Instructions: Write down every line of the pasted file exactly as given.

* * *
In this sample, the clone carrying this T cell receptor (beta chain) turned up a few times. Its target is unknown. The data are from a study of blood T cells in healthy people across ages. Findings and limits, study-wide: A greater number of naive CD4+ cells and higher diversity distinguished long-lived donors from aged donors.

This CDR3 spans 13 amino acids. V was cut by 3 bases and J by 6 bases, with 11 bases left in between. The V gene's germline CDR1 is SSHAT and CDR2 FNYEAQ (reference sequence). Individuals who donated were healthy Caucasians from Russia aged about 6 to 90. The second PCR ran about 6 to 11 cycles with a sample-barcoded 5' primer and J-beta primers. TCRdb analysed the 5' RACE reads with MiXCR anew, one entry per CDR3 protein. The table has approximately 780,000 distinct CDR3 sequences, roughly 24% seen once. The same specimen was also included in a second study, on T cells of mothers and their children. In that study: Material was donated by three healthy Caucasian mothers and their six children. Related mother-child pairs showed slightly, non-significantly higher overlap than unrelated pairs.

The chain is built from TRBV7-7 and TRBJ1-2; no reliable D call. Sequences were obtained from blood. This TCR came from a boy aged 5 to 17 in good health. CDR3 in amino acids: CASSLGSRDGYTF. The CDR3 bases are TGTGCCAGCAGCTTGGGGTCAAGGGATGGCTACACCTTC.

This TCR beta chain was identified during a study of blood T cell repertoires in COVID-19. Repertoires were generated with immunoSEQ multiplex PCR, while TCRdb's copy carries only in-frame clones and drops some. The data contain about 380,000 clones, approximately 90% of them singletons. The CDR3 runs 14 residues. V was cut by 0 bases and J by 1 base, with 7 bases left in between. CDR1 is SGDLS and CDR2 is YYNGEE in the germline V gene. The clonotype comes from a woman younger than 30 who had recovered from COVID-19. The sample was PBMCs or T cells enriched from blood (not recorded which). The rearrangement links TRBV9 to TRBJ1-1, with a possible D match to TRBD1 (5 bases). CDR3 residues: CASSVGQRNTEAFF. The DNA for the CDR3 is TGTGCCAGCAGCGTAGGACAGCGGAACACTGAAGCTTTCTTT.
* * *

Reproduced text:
In this sample, the clone carrying this T cell receptor (beta chain) turned up a few times. Its target is unknown. The data are from a study of blood T cells in healthy people across ages. Findings and limits, study-wide: A greater number of naive CD4+ cells and higher diversity distinguished long-lived donors from aged donors.

This CDR3 spans 13 amino acids. V was cut by 3 bases and J by 6 bases, with 11 bases left in between. The V gene's germline CDR1 is SSHAT and CDR2 FNYEAQ (reference sequence). Individuals who donated were healthy Caucasians from Russia aged about 6 to 90. The second PCR ran about 6 to 11 cycles with a sample-barcoded 5' primer and J-beta primers. TCRdb analysed the 5' RACE reads with MiXCR anew, one entry per CDR3 protein. The table has approximately 780,000 distinct CDR3 sequences, roughly 24% seen once. The same specimen was also included in a second study, on T cells of mothers and their children. In that study: Material was donated by three healthy Caucasian mothers and their six children. Related mother-child pairs showed slightly, non-significantly higher overlap than unrelated pairs.

The chain is built from TRBV7-7 and TRBJ1-2; no reliable D call. Sequences were obtained from blood. This TCR came from a boy aged 5 to 17 in good health. CDR3 in amino acids: CASSLGSRDGYTF. The CDR3 bases are TGTGCCAGCAGCTTGGGGTCAAGGGATGGCTACACCTTC.

This TCR beta chain was identified during a study of blood T cell repertoires in COVID-19. Repertoires were generated with immunoSEQ multiplex PCR, while TCRdb's copy carries only in-frame clones and drops some. The data contain about 380,000 clones, approximately 90% of them singletons. The CDR3 runs 14 residues. V was cut by 0 bases and J by 1 base, with 7 bases left in between. CDR1 is SGDLS and CDR2 is YYNGEE in the germline V gene. The clonotype comes from a woman younger than 30 who had recovered from COVID-19. The sample was PBMCs or T cells enriched from blood (not recorded which). The rearrangement links TRBV9 to TRBJ1-1, with a possible D match to TRBD1 (5 bases). CDR3 residues: CASSVGQRNTEAFF. The DNA for the CDR3 is TGTGCCAGCAGCGTAGGACAGCGGAACACTGAAGCTTTCTTT.